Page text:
In the Jewish people, the will to sacrifice oneself does not go beyond the bare instinct of self-preservation of the individual. The seemingly great feeling of belonging together is rooted in a very primitive herd instinct, as it shows itself in a similar way in many other living beings in this world. Thereby the fact is remarkable that in all these cases a common herd instinct leads to mutual support only as long as a common danger makes this seem useful or unavoidable. The same pack of wolves that jointly falls upon its booty dissolves when its hunger abates. The same is true of horses, which try to ward off the attacker in common, and which fly in different directions when the danger is gone.
With the Jew the case is similar. His will to sacrifice is only ostensible. It endures only as long as the existence of the individual absolutely requires this. However, as soon as the common enemy is beaten and the danger threatening all is averted, the booty recovered, the apparent harmony among the Jews themselves ceases to make way again for the inclinations originally present. The Jew remains united only if forced by a common danger or if attracted by a common booty; if both reasons are no longer evident, then the qualities of the crassest egoism come into their own, and, in a moment, the united people becomes a horde of rats, fighting bloodily among themselves.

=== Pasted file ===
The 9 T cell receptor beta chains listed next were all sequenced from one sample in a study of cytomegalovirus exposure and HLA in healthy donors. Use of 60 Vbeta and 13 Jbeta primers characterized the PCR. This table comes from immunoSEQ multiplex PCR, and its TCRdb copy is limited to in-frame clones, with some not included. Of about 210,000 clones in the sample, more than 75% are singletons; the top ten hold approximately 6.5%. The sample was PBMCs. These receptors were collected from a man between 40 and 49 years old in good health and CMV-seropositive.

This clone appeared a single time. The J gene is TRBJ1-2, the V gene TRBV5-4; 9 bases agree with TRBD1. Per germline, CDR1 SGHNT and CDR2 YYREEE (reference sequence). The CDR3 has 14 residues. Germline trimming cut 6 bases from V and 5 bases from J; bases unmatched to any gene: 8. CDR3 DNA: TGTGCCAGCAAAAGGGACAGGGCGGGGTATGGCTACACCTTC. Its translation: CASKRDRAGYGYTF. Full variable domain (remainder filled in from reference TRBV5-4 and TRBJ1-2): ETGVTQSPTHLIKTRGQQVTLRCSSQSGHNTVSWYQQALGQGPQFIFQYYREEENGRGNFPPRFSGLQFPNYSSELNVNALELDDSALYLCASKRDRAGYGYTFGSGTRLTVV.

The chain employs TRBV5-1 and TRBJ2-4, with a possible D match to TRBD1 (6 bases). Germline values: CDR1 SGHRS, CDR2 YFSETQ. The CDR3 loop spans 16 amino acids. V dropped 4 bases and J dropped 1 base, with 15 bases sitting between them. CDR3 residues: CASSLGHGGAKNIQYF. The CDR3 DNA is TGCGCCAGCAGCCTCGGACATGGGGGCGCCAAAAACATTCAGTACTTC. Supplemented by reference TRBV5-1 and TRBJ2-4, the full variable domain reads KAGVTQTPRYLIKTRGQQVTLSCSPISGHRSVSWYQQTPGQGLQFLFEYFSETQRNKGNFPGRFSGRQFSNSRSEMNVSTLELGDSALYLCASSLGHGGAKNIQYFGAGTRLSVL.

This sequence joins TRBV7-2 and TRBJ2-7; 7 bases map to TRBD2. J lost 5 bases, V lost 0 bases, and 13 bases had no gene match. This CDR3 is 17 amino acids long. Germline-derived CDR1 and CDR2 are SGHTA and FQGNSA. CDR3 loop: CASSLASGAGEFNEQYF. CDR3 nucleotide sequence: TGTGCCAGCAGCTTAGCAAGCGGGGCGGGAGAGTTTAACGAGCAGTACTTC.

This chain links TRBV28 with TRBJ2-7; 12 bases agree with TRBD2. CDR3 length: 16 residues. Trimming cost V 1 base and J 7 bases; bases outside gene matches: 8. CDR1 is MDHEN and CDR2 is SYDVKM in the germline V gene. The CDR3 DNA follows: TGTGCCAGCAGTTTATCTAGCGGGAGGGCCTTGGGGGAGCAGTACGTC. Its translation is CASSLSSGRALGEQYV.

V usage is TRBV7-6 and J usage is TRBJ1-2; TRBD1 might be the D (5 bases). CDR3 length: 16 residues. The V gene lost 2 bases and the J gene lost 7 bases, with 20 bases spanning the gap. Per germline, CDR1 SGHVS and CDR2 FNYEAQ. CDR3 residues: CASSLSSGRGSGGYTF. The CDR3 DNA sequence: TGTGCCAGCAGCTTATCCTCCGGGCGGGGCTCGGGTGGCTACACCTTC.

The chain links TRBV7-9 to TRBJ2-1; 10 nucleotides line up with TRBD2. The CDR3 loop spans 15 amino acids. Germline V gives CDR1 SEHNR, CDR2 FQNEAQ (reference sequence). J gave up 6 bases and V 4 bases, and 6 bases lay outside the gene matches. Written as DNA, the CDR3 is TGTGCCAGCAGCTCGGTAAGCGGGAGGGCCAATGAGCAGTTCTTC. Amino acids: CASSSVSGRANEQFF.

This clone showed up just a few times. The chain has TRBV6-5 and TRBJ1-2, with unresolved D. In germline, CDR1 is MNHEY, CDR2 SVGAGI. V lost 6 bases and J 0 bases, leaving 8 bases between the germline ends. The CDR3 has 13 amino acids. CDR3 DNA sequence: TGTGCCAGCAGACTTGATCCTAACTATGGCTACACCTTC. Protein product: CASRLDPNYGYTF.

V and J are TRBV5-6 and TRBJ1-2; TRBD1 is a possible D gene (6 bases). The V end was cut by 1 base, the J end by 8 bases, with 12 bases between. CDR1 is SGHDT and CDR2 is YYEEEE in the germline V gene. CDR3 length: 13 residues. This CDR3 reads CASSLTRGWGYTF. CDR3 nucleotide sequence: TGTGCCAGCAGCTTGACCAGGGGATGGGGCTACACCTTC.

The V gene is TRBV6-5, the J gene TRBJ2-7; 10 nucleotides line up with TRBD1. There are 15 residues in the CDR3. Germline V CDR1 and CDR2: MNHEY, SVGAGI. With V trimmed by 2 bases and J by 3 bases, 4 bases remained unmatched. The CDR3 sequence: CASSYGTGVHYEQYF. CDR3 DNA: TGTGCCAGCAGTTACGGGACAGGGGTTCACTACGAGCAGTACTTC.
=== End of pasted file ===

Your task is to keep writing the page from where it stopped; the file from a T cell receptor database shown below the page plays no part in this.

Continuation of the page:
If the Jews were alone in this world, they would suffocate as much in dirt and filth, as they would carry on a detestable struggle to cheat and to ruin each other, although the complete lack of the will to sacrifice, expressed in their cowardice, would also in this instance make the fight a comedy.
Thus it is fundamentally wrong to conclude, merely from the fact of their standing together in a fight, or, more rightly expressed, in their exploiting their fellow human beings, that the Jews have a certain idealistic will to sacrifice themselves.